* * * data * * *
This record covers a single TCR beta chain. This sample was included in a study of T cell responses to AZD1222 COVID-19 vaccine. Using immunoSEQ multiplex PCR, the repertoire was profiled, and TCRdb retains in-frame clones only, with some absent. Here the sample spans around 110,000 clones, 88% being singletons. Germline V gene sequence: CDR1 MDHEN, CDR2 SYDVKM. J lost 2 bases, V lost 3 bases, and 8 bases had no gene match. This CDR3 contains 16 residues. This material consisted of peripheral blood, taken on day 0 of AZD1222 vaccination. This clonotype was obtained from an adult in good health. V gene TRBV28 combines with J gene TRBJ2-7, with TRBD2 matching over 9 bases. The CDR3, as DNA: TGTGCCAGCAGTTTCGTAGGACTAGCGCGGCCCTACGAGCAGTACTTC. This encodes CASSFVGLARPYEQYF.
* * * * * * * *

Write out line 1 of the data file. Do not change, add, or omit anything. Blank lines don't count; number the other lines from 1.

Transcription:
This record covers a single TCR beta chain. This sample was included in a study of T cell responses to AZD1222 COVID-19 vaccine. Using immunoSEQ multiplex PCR, the repertoire was profiled, and TCRdb retains in-frame clones only, with some absent. Here the sample spans around 110,000 clones, 88% being singletons. Germline V gene sequence: CDR1 MDHEN, CDR2 SYDVKM. J lost 2 bases, V lost 3 bases, and 8 bases had no gene match. This CDR3 contains 16 residues. This material consisted of peripheral blood, taken on day 0 of AZD1222 vaccination. This clonotype was obtained from an adult in good health. V gene TRBV28 combines with J gene TRBJ2-7, with TRBD2 matching over 9 bases. The CDR3, as DNA: TGTGCCAGCAGTTTCGTAGGACTAGCGCGGCCCTACGAGCAGTACTTC. This encodes CASSFVGLARPYEQYF.